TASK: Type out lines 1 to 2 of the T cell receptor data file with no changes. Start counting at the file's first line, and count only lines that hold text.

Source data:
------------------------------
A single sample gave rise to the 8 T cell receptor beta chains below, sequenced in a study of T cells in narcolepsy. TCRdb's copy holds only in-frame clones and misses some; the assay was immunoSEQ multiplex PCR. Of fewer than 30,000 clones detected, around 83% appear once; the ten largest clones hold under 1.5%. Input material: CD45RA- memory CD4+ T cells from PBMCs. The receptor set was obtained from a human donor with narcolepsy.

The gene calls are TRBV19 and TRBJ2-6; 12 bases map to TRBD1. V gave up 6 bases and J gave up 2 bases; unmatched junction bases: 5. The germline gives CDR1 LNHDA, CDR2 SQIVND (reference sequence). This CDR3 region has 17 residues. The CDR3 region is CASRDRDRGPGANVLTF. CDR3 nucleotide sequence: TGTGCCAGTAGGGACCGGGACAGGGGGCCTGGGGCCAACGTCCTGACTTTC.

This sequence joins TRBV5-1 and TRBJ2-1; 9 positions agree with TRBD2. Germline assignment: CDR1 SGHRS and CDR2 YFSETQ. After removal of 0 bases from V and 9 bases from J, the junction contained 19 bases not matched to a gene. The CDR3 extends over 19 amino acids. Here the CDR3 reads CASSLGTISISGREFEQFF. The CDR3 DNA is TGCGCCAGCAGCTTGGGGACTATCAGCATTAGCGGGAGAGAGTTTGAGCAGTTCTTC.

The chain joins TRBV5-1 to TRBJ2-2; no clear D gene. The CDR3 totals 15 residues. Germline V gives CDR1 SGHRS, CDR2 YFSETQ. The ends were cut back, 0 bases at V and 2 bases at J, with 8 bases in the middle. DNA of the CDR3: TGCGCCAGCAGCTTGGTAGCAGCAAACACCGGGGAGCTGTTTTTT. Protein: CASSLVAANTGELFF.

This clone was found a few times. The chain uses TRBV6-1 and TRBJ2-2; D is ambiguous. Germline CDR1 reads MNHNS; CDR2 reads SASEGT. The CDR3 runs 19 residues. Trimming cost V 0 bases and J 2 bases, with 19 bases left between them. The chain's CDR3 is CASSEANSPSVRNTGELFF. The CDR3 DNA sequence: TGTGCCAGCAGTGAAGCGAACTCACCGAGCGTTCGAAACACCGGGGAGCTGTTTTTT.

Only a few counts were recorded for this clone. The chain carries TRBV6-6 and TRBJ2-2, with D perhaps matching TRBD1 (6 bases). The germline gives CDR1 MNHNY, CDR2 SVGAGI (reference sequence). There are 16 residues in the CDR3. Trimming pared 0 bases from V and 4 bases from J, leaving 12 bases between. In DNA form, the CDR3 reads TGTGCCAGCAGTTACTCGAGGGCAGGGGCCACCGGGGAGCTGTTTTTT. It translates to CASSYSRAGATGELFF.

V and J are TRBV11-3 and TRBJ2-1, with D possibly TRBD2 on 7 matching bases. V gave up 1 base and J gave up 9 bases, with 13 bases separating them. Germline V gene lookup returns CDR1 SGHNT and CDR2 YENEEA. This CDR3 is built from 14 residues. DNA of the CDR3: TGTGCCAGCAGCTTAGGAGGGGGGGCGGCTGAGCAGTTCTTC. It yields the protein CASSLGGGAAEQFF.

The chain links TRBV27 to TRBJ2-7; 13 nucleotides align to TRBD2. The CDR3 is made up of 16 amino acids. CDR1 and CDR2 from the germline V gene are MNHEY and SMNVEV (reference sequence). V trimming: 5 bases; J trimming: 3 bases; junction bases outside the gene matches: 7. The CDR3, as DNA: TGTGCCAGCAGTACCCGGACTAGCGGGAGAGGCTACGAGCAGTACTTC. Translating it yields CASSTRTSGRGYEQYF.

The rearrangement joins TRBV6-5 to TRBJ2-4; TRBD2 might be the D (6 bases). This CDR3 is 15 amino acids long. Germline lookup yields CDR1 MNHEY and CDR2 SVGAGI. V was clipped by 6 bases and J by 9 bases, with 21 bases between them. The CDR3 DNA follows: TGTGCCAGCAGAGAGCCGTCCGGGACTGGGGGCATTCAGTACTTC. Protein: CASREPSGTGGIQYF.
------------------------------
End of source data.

A single sample gave rise to the 8 T cell receptor beta chains below, sequenced in a study of T cells in narcolepsy. TCRdb's copy holds only in-frame clones and misses some; the assay was immunoSEQ multiplex PCR. Of fewer than 30,000 clones detected, around 83% appear once; the ten largest clones hold under 1.5%. Input material: CD45RA- memory CD4+ T cells from PBMCs. The receptor set was obtained from a human donor with narcolepsy.

The gene calls are TRBV19 and TRBJ2-6; 12 bases map to TRBD1. V gave up 6 bases and J gave up 2 bases; unmatched junction bases: 5. The germline gives CDR1 LNHDA, CDR2 SQIVND (reference sequence). This CDR3 region has 17 residues. The CDR3 region is CASRDRDRGPGANVLTF. CDR3 nucleotide sequence: TGTGCCAGTAGGGACCGGGACAGGGGGCCTGGGGCCAACGTCCTGACTTTC.